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Sunday, June 29, 2008

Stormy weather, tree damage, and power outages hold no fear for me anymore

I went in on Thursday last week to check on a pulled muscle in my chest, and ended up with a surprise chest x-ray, CT scan and blood tests to make sure there were no mets that had crept up when we weren't looking. My family physician (the best at UNMC, hands down) joked with me that she might be calling for a CT scan for what might not turn out to be anything more than a case of shingles - but the circumstances called for it (thanks, Dr. P). About 4:15 on Friday afternoon, we were told that the report showed no cancer, nothing out of the ordinary since my last CT scan in 2006. Pretty cool news (thanks for meeting with us, Lois). About 4:45, we were at a grocery store, and the tornado warning sirens went off. Nothing out of the ordinary in the midwest on a summer day - you just take cover. But then the wind came up, and the rain and the hail. The parking lot looked like a hurricane shot on the Weather Channel - you could not see your car that was 15 feet from the store window. Trees were bent over by the wind like a row of Allen wrenches. Power went out. Tried the cell phone to reach number one son, but it was busy, meaning lines were clogged. Storm passed, and with the remaining power trickling to the computers in the store, we checked out and drove home. What greeted us there was a new skylight in our kitchen, courtesy of the maple tree in the back yard. When I surveyed the damage, it wasn't that big a deal for me. Paying an arborist to remove the tree from the roof - sure, no problem. Locating and paying for someone to repair the hole in the ceiling and sheathing - you bet, we will do it. After what we had faced for 24 hours, my 36 hours with no power was a walk in the park. We now have power, unlike many in Omaha at the moment. But lack of power did not keep me from The Good Life. I doubt anything ever will. My appreciation goes to our Omaha Public Power District for their round the clock work, and the Arbor One Tree Service (no website that I could find) that labored to remove the trunk that was giving me a rustic theme to my kitchen. And of course to the health professionals that once again looked me over, and didn't find anything of interest. Man, I love being boring to health professionals. Here's to everyone getting back to their normal life. I am so glad I get to do that, too.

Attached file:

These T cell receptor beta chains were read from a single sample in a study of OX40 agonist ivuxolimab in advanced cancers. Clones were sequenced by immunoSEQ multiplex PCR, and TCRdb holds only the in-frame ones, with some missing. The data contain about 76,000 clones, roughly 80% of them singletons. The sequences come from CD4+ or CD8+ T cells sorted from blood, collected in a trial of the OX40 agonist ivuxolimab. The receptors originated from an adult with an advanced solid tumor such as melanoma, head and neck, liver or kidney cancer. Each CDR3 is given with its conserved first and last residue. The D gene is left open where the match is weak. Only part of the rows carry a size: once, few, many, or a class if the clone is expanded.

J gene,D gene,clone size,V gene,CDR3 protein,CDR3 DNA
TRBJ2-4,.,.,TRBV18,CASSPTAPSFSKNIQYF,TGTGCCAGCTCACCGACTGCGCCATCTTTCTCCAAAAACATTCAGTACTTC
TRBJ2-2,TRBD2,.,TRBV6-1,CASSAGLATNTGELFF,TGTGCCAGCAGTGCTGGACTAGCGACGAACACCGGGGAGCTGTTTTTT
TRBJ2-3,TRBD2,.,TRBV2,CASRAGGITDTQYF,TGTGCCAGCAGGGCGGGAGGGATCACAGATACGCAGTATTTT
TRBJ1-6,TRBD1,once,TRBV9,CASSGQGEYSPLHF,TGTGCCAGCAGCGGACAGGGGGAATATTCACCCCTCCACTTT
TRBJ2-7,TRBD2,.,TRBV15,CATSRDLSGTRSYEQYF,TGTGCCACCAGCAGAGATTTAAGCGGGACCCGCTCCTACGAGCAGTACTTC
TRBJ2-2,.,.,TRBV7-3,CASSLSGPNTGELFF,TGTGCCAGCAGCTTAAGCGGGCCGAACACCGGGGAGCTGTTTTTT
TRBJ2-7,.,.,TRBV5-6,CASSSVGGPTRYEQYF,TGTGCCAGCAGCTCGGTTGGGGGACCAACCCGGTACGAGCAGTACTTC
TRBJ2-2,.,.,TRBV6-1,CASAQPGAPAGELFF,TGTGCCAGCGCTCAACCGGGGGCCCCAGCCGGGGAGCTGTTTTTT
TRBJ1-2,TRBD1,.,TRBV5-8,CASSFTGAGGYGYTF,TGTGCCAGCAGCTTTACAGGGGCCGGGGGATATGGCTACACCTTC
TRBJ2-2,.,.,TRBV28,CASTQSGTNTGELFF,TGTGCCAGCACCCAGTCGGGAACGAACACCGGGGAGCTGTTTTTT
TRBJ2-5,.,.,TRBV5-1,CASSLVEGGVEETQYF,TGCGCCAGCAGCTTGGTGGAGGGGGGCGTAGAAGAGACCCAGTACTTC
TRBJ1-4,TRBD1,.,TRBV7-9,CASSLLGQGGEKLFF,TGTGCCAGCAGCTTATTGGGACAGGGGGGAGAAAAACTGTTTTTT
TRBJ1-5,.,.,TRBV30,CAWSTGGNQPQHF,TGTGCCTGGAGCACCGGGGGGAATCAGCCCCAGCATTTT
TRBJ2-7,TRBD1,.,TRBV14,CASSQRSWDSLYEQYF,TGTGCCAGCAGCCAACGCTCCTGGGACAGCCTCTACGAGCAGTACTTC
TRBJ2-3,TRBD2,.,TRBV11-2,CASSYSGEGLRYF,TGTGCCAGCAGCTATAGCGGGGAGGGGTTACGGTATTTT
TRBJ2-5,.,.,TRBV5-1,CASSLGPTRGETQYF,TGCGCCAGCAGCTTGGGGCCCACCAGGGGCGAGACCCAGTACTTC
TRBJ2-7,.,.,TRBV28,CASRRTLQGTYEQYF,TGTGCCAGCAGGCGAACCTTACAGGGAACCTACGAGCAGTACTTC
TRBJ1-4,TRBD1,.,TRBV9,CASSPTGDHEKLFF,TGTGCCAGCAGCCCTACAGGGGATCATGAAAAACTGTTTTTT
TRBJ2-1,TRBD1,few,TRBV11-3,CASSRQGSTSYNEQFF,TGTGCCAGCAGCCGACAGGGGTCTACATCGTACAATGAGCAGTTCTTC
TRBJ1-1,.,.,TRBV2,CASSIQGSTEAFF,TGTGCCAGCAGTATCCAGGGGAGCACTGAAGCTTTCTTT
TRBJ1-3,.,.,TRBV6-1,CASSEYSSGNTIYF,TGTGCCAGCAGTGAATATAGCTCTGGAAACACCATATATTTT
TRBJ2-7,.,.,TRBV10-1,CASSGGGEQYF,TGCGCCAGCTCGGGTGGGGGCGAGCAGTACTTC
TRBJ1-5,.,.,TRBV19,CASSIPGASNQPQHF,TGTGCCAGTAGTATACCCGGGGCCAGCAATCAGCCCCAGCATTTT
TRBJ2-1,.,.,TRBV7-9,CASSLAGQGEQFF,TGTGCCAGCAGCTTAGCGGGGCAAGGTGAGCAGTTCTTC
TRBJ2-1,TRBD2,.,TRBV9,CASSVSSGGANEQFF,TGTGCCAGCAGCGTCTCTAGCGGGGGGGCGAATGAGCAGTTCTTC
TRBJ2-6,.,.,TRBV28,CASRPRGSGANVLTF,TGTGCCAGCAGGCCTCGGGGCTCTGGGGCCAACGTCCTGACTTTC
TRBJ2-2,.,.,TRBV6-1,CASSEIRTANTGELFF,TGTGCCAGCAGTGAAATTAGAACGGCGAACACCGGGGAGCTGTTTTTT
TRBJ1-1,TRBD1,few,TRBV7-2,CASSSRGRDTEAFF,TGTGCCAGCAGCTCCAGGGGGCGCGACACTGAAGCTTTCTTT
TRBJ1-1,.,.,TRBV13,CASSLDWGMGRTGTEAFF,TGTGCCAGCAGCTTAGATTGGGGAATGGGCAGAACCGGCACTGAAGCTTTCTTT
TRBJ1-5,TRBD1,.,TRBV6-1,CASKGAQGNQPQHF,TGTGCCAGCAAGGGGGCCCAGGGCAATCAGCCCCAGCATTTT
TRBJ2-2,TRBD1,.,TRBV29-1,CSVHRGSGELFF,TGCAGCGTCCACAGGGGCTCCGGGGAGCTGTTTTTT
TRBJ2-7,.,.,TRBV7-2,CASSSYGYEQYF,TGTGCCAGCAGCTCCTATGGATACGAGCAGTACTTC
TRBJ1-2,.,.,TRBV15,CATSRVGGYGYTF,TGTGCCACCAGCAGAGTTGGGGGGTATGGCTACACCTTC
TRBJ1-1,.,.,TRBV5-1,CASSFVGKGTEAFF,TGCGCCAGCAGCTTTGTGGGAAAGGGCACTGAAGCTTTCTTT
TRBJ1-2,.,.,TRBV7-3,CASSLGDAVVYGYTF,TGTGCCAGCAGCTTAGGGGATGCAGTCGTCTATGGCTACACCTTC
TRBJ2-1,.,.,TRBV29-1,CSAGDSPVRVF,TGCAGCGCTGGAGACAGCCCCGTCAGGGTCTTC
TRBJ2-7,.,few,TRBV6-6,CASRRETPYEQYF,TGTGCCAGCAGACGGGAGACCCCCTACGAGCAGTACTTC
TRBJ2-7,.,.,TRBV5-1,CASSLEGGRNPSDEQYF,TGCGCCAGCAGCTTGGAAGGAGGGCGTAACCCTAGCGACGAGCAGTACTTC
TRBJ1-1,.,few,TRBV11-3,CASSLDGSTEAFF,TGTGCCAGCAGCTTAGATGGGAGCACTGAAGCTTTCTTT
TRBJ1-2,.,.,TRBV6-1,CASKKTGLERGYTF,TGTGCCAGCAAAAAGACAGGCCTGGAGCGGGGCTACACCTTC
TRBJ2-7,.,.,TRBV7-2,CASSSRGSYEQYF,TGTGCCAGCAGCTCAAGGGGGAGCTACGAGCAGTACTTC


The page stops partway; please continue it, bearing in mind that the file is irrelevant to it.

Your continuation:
Wednesday, June 18, 2008

FDA Warns Individuals and Firms to Stop Selling Fake Cancer "Cures"

A news release from the FDA: .
They have sent letters to 23 U.S. companies and 2 foreign individuals to stop selling fake cancer cures on the web. They also link to 125 fake 'cures' that consumers should avoid at this site: .

I know now what it desperate feels like, and wanting to do ANYTHING to make the cancer go away. I usually joke that if someone had told me 2 years ago that I could cure it by dancing naked in the moonlight, I would have done it. But before you send money for something, or take advice without talking with your health care professional first, please contact a library to find out if the information you are looking at is valid. Believe me, if someone is successful in 'curing' cancer with an alternate treatment, I will be shouting it from the rooftops. Until that day, buyer beware. That stuff you see offered on the 'Net could do much more harm to you than the cancer or traditional treatment can do.

Thursday, June 12, 2008

Update on recent activities

First, the storms have been coming pretty regularly through Omaha, but nothing bad has happened at our place. The worst thing that happens is that the computer and cable modem are unplugged, in the hopes that any lightning will not find its way in to cause damage.
Second, I attended a Cancer Survivorship conference for health professionals (attending as a member of the medical center faculty) - more on that momentous occasion in another post.
Third, less than 30 days until Number One Daughter comes back from her year away as an exchange student in Austria. Yep, I am happy, and looking forward to that homecoming.
Finally, I have had an MRI and a head/neck surgeon visit recently - and nothing was out of the ordinary. I will claim that No Evident Disease (NED), thank you. The only thing that I wished hadn't happened during the visit: the physician assistant, who is new enough to maybe not know how to take me, made the comment that maybe I 'knew too much' about my cancer and the many ways it can sneak back in. Possibly she thought because I knew about the possibilities, I would be worrying for nothing. On the contrary-knowing things keeps me from worrying. It is when the health professionals are not straight with me that I spend sleepless nights, wondering what is coming next. I think we will get along fine - she and I will meet again in July - but I wish I had had someone with me during the visit to bolster my will to address her statement directly. I agree with a statement in a book I reviewed for the recent Cancer Survivor's Day (June 1), 100 Questions & Answers About Life After Cancer : anyone who has had cancer should get to ask as much about signs and symptoms as they wish, without being considered a hypochondriac. Face it - we have different lives after diagnosis and treatment, and those differences need to be respected.
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